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CREDIT SPREADS


Beginners Guide to Low Risk, Secure, Easy to Manage, Consistent Profits for Long Term Wealth Creation


Casey Boon



Table of Contents




CREDIT SPREADS1

Table of Contents2

Introduction4

Chapter One:  What is a Credit Spread5

Chapter Two:  How to Get Started Trading Credit Spreads8

Chapter Three:  The Bull Put Spread Strategy12

Chapter Four:  Bear Call Spread16

Chapter Five:  Short Butterfly Spread20

Chapter Six:  The Iron Butterfly Spread23

Chapter Seven:  Advantages and Disadvantages of Options Trading26

Chapter Eight:  Risk and Probability of Profit28

Chapter Nine: Risk & Money Management30

Final Words34



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Introduction

If you are considering an investment strategy that has a high potential for returns while limiting the risk of losses, options trading is an ideal place to start. While options trading can appear complicated to beginners, there are many tools and strategies available to you to help the novice trader start making profits from their trades sooner, generating consistent returns month after month. One of the best tools available to you is credit spreads. 


Credit spreads allow you to make returns in any market whether bearish or bullish and while you make predictable returns, you also have a limit to your potential losses. Credit spreads are quite simple to learn and present opportunities greater than those offered by simple buy and hold investment strategies.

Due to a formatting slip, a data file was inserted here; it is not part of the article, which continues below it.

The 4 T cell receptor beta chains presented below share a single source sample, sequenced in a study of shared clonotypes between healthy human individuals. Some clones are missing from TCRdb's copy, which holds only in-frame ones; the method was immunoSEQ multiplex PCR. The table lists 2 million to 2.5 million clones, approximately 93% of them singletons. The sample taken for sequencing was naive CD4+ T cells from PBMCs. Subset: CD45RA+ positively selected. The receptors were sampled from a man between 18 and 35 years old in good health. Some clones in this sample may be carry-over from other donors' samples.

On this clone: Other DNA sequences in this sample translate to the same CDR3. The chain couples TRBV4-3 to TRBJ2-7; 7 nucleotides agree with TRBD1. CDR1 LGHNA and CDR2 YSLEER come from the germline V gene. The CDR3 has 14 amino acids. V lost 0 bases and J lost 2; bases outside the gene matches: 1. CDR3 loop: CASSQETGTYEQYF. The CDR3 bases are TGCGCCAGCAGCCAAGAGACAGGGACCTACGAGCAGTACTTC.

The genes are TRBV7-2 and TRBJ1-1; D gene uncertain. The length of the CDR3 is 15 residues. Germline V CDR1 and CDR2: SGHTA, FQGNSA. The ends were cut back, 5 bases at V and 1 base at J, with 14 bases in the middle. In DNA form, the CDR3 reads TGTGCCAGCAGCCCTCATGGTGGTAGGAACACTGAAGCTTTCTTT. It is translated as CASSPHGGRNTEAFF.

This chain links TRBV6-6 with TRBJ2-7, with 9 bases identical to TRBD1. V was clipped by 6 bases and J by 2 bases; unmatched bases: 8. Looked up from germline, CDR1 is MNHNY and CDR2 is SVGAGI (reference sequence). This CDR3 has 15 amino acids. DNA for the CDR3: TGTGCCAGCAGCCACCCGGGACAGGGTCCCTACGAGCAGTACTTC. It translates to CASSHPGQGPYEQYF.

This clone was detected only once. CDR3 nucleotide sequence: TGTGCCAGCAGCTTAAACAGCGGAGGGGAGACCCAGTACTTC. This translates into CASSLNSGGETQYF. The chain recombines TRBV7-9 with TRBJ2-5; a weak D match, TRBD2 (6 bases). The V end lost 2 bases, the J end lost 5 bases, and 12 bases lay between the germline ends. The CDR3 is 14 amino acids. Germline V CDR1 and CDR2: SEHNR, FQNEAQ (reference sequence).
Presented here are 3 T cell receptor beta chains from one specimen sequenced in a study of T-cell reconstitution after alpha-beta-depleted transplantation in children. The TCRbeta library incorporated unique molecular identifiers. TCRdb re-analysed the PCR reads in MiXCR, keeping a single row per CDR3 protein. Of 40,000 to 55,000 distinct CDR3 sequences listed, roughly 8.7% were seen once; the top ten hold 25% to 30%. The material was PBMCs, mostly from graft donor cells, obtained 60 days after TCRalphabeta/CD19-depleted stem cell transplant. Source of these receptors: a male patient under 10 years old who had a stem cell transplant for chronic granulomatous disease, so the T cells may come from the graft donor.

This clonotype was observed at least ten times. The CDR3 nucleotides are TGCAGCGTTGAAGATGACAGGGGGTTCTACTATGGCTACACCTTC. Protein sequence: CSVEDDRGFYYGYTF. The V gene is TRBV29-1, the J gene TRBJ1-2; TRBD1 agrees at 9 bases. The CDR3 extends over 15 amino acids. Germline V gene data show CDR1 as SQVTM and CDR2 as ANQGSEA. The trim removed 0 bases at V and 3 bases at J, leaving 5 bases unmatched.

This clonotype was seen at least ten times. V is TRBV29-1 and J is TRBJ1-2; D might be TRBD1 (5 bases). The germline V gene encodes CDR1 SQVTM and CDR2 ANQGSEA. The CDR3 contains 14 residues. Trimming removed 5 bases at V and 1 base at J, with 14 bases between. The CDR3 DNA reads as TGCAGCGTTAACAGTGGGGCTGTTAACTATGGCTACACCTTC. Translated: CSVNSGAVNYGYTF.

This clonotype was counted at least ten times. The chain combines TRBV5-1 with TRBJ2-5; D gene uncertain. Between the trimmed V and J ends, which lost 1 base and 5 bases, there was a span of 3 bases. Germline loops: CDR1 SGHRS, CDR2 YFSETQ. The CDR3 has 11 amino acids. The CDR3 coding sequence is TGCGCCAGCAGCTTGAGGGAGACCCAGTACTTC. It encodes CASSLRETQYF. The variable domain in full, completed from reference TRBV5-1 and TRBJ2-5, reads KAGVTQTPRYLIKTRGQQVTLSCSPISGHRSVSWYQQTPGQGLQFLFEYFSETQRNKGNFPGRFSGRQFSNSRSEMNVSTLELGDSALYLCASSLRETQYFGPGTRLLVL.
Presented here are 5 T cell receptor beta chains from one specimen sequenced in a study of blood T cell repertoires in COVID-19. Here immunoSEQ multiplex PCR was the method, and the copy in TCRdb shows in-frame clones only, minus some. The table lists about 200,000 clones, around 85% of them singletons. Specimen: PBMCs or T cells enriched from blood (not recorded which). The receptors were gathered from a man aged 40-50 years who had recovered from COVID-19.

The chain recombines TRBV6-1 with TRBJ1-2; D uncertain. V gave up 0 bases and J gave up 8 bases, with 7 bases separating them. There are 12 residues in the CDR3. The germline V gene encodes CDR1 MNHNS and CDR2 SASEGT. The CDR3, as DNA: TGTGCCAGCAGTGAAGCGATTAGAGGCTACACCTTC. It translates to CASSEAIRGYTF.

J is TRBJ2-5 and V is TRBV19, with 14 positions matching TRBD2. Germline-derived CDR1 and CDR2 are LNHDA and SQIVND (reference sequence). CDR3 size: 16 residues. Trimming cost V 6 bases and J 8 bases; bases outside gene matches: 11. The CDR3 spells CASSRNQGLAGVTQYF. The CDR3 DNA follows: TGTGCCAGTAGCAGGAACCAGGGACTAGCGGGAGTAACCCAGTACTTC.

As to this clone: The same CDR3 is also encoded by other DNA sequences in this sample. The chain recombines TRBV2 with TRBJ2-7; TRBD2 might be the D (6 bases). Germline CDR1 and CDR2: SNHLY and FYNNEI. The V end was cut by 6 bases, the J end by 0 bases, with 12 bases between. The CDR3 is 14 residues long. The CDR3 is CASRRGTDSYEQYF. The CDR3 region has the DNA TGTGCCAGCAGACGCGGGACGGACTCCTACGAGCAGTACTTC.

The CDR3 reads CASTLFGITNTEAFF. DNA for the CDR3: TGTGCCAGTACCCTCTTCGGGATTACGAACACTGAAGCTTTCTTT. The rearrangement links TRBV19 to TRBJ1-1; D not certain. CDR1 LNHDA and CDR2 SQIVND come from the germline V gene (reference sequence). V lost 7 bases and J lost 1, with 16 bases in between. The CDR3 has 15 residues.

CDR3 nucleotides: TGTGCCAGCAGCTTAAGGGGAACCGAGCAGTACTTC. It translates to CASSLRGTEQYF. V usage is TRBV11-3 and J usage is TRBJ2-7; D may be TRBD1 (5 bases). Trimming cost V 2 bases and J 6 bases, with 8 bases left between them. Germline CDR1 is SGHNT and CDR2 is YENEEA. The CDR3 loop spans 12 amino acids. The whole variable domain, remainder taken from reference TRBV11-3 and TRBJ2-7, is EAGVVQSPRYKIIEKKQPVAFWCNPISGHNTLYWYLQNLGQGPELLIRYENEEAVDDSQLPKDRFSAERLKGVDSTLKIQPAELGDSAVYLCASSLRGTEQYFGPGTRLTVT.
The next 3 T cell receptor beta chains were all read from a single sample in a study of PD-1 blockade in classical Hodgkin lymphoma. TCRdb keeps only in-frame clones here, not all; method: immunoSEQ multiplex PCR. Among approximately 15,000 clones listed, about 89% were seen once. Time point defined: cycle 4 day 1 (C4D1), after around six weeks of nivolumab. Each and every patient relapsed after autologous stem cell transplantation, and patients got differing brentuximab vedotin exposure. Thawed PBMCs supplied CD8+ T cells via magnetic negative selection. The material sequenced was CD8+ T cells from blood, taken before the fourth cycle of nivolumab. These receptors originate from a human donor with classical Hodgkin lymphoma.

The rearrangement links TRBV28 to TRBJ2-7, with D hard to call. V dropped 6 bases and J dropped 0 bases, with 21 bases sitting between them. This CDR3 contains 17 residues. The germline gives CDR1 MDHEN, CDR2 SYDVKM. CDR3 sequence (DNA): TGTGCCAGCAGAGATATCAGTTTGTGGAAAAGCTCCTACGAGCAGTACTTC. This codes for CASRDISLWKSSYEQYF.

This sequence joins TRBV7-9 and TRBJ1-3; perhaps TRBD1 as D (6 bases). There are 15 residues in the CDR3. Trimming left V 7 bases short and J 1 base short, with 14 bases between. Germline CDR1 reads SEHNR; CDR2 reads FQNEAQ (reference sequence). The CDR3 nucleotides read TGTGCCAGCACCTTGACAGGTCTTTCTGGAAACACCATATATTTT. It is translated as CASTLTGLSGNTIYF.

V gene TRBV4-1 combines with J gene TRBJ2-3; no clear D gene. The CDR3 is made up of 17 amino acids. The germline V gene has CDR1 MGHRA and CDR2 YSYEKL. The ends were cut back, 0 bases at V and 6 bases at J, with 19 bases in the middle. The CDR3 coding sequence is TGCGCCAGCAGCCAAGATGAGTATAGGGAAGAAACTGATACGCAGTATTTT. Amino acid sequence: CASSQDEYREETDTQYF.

In this book, we will explore credit spreads and their relationship to options trading as well as explain how you can get started using credit spreads by opening your first options brokerage account. We will then walk through each of the credit spread strategies, from beginner to advanced and how these work with detailed examples. These strategies can be applied in every market whether stocks are falling, rising, volatile or stable. 


This book will also explain the advantages and disadvantages of each strategy as well as options trading in general. We will also teach you how to determine the probability of success for each trade allowing you to create a trading plan that when followed, will generate returns every month allowing you to compound your wealth a rate far greater than standard assets. 


Options trading is not without risk though, therefore we will explore risk and money management in our last chapter including how to create and use a trading plan and helpful advice on getting started in trading without losing your entire portfolio. 


If your goal in life is to amass wealth at a rate faster than real estate investors or stockholders, trading options can be highly lucrative yet also predictable, and allow you to generate consistent profits and over the long term, create wealth which will enable you to get closer to retiring in comfort. Whichever you decide, credit spreads are one of the safest and most reliable strategies available for traders and are an excellent place to start learning. 



Chapter One:  What is a Credit Spread


Options Trading